>From: Roger Mills <[log in to unmask]>

>Danny wrote:
> >If the word is _pecaninho_ (?), then it's the *dimunitive* of "little" --
> >i.e. "little little"!

>It would have been _pequeninho_.

Yeah I though so.  I don't see this form of dimunitive in Spanish though; is
there such a thing?  I just recognized the Portuguese form from Italian
practice (_soprano_ > _sopranino_, for example).

The Portuguese were running around E and W
>Africa long before anyone else, and probably started the slave trade.

They also enslaved South American natives.  One of my favorite movies is
_The Mission_, where Jesuits were evangelizing the Aymará (?) in the
highlands of what is today northern Argentina.  The Portuguese had conquered
an adjacent area, and the poignant final scene where the Spanish Christians
were slaughtered by fellow Aymará under Portuguese rule.  The priest, who
became a priest to atone for a murder, was slain carrying the Blessed
Sacrament in a monstrance.

That movie, along with _On the Waterfront_, almost made me become a priest.
Which I still am considering.  My cousin who lived in India was in southern
Louisiana for a time, near a Jesuit seminary.

Ironically, I believe the Brazilians were the last country in the Western
Hemisphere to abolish slavery (in the 1880s; twenty-odd years after the end
of the American Civil War which ended slavery in the US).  If she's still
alive, the possible oldest living person, who would be over 130, is actually
a former slave!  (Which prevents her entry into the Guinness Book of World
Records because of lack of documentation.)

>Plenty of time for some Port. words to be adopted/pidginized and spread
>hither and yon by sailors, slavers, traders etc.  of all nationalities.
>Portugues also beat everyone to Asia. However, and I may be mistaken,  my
>impression is that Asian  Pidgin English got started in the China ports,
>then spread into the island world, probably by British sailors/traders--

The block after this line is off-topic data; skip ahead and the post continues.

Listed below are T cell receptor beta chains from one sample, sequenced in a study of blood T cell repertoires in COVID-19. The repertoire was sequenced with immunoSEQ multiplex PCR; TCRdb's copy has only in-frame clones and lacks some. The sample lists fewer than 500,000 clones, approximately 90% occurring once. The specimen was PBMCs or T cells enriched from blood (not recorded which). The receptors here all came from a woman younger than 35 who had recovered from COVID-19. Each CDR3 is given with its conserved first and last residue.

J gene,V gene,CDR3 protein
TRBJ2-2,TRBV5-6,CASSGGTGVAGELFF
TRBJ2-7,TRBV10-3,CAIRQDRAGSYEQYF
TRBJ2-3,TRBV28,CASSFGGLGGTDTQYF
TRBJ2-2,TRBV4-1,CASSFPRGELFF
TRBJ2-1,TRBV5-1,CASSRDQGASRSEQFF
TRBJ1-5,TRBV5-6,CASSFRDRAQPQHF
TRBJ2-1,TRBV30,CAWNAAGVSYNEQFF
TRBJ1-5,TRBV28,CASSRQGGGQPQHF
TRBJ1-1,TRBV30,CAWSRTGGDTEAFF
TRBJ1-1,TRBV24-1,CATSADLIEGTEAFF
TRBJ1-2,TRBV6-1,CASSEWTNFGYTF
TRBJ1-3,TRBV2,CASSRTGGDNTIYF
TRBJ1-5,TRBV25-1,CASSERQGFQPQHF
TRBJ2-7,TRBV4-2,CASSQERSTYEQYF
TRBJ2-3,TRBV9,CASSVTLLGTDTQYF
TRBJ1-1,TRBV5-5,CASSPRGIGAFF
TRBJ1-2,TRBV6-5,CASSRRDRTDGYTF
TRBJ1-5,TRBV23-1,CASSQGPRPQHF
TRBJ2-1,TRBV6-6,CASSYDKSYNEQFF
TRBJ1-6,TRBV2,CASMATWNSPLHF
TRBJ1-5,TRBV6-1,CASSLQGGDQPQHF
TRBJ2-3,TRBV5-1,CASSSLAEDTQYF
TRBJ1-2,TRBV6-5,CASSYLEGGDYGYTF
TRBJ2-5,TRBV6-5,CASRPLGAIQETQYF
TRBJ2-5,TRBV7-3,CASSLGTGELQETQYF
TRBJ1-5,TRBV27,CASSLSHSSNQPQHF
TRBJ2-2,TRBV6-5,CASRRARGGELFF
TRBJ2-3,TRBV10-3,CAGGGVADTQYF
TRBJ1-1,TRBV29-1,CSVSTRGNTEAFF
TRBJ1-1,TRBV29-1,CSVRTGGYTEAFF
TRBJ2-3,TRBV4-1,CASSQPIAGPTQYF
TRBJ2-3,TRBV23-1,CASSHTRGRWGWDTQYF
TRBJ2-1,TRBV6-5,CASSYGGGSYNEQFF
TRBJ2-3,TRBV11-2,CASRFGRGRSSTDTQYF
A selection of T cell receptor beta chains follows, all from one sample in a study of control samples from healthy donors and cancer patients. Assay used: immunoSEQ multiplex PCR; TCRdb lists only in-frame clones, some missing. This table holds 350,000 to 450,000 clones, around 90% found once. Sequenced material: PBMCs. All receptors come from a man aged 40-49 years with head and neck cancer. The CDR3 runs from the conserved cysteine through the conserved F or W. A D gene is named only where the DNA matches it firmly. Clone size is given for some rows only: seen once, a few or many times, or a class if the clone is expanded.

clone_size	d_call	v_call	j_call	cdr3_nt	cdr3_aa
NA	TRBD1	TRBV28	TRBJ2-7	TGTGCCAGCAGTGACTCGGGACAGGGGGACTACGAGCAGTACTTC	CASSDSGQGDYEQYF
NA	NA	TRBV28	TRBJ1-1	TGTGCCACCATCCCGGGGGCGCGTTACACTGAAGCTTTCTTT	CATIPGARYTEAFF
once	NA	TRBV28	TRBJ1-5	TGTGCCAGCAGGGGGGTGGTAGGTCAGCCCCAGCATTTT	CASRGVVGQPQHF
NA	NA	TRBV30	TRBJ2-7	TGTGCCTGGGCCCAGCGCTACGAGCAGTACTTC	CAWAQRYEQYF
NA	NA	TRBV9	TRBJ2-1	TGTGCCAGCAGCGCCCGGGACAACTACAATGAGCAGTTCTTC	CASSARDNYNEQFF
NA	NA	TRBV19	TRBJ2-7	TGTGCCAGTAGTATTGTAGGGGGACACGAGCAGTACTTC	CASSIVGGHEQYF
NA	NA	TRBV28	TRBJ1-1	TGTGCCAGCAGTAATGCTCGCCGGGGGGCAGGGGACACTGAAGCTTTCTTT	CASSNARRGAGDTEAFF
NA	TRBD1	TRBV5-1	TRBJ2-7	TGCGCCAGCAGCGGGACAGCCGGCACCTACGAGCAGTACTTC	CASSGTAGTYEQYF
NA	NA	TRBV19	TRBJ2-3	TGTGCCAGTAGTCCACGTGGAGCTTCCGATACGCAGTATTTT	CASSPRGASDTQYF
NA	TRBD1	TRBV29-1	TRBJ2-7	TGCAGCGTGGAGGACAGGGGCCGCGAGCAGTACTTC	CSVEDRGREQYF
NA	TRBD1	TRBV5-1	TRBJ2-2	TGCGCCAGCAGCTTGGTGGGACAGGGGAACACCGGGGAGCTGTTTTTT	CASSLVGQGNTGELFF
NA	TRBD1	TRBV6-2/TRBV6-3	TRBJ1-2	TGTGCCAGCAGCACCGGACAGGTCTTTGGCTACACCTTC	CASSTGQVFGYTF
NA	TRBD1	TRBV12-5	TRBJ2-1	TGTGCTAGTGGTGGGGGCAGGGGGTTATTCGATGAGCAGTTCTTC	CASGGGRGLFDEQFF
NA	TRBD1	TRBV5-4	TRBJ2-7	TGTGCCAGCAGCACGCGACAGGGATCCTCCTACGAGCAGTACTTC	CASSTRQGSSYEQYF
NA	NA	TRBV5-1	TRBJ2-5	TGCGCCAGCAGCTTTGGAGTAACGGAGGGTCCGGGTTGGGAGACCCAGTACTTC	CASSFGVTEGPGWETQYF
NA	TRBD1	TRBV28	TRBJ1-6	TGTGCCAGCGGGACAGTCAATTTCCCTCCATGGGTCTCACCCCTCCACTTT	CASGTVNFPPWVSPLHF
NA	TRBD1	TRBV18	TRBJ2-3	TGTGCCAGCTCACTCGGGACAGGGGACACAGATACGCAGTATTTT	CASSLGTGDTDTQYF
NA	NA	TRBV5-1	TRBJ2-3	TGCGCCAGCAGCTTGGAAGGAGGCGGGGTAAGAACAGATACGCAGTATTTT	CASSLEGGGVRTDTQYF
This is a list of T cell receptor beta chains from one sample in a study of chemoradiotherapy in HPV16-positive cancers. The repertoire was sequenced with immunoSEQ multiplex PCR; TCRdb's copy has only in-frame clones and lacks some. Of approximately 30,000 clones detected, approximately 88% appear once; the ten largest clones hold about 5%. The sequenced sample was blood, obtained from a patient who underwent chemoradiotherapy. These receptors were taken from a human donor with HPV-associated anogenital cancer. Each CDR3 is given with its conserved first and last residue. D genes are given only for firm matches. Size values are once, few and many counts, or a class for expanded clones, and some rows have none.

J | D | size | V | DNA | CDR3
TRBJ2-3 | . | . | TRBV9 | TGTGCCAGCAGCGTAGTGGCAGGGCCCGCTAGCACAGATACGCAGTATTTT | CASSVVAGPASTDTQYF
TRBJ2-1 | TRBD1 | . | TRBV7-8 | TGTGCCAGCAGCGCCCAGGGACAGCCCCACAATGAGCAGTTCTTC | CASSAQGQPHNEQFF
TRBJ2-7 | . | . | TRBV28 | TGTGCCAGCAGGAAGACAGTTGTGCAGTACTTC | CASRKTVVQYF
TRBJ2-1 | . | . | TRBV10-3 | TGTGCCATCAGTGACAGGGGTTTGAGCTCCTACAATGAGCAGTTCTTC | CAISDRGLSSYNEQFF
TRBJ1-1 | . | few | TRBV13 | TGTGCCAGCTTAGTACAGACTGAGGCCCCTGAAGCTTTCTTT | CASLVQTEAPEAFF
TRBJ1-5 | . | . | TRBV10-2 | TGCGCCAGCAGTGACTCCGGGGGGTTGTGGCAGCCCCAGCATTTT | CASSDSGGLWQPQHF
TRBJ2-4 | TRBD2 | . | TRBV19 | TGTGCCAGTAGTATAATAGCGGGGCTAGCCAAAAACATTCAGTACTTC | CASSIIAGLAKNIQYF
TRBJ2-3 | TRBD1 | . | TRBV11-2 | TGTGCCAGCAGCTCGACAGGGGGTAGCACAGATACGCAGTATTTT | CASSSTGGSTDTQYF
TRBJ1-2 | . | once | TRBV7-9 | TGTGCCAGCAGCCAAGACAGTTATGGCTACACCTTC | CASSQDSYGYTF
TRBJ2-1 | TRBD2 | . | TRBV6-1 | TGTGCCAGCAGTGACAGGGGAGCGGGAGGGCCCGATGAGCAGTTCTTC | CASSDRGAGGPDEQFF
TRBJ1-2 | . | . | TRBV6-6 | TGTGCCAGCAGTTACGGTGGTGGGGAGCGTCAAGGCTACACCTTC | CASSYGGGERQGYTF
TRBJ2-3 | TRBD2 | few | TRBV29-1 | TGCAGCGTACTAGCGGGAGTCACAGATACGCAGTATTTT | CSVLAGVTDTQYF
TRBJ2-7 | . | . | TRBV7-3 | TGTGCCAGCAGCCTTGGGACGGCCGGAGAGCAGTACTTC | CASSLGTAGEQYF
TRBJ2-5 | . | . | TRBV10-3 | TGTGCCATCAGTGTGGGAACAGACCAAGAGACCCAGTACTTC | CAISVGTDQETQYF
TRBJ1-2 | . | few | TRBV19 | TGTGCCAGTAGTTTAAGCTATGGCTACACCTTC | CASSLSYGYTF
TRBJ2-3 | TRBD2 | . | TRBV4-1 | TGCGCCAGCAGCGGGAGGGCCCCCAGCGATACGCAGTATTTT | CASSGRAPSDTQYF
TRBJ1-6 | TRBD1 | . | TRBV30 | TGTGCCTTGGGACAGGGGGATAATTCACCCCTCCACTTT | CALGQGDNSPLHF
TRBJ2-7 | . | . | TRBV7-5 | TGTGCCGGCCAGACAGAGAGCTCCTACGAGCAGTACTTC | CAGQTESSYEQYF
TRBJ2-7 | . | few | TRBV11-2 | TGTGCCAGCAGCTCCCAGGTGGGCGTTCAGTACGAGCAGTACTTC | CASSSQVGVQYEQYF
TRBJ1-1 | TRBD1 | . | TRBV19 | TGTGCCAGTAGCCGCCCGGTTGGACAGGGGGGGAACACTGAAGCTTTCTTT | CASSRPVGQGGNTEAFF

>also Aussies in the New Guinea/Melanesia area.  Not at all surprising to
>find the word in US Black (albeit stigmatized)speech too.  BTW, in some
>versions of Pidgin/Tok IIRC it's sometimes shorted to _pikin_??

Macao was handed over to China last year, I think.  Goa is now an Indian
state; the state language is Konkani, IIRC.  East Timor was a former
Portuguese colony, and we're probably all aware of religious persecution of
the Christian community by former dictator Suharto's troops.  I don't know
of any current Portuguese possessions in Asia.

African-American creoles, such as Sea Islands [North and South Carolina]
("Gullah") and Texas Seminole, (which I, a lifelong Texian, have never
heard) are English-based.  French-based creole is found in Louisiana as well
as Haiti.  I don't know of much "stigma" since the creoles haven't migrated
from their home bases, but so-called Black English (once called "Ebonics"),
is a different issue altogether.  A speaker of "Middle American English" can
understand Black English *much* easier than Black creole English.  The
latter is much more simplified grammatically than the former; even pronouns
have no cases -- "we" covers "we", "us", "our", "ours"...

(Huh, I do that in Big Six too!  And the word happens to be _wi_, or a
variant _muwi_ or _mui_, from Russian MbI [mwi-]).



>The only Malay word I can think of in English:  (run) amuck;
>is via Ml. but originally Chinese.  British Engl. may have a few more.
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